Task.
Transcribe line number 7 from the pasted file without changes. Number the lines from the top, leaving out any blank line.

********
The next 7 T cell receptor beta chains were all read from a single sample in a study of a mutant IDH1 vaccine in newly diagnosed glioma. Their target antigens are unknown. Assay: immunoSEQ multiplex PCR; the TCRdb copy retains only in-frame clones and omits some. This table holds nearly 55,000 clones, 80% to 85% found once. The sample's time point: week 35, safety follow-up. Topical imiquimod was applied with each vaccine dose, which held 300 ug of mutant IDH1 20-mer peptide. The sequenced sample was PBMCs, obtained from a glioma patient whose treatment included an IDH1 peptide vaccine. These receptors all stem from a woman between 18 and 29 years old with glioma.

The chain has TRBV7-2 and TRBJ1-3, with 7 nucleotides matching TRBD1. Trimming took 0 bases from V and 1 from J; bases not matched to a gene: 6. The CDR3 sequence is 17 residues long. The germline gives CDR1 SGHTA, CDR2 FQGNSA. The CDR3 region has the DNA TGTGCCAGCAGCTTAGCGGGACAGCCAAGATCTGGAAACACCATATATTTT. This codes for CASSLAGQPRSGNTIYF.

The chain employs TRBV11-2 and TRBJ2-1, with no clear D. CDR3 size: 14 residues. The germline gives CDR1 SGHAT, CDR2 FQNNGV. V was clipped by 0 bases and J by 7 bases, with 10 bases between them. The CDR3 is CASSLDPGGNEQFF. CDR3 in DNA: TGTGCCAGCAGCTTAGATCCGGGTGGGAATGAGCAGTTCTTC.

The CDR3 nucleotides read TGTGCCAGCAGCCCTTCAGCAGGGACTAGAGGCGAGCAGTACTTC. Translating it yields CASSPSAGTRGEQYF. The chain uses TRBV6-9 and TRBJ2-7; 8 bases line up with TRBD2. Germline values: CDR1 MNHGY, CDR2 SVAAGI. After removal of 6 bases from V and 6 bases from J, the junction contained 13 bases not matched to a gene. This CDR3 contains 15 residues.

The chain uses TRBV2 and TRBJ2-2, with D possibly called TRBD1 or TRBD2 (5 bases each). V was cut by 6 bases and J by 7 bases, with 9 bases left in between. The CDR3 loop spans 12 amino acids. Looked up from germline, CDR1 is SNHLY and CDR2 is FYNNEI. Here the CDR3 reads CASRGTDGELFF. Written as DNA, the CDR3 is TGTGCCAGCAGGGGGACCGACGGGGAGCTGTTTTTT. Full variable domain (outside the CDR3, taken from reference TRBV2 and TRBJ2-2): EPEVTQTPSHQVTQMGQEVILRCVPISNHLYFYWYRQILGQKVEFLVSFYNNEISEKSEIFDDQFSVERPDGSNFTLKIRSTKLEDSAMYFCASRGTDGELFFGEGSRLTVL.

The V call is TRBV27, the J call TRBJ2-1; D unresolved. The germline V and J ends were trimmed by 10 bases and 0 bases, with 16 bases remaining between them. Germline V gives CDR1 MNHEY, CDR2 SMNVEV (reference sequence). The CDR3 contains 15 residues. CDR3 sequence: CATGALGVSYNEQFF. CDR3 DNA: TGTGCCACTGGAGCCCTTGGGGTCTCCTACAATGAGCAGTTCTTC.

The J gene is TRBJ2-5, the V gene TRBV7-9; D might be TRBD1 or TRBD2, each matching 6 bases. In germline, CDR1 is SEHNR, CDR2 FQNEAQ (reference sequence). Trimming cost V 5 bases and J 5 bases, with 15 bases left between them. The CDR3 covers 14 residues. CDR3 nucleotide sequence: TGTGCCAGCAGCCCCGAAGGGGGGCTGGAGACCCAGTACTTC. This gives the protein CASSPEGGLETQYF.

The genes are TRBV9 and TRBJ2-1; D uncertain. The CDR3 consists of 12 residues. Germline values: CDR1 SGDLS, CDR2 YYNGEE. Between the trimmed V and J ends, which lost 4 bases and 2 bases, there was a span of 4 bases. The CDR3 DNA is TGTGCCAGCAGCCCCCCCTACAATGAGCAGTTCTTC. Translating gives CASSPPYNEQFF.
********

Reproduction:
The J gene is TRBJ2-5, the V gene TRBV7-9; D might be TRBD1 or TRBD2, each matching 6 bases. In germline, CDR1 is SEHNR, CDR2 FQNEAQ (reference sequence). Trimming cost V 5 bases and J 5 bases, with 15 bases left between them. The CDR3 covers 14 residues. CDR3 nucleotide sequence: TGTGCCAGCAGCCCCGAAGGGGGGCTGGAGACCCAGTACTTC. This gives the protein CASSPEGGLETQYF.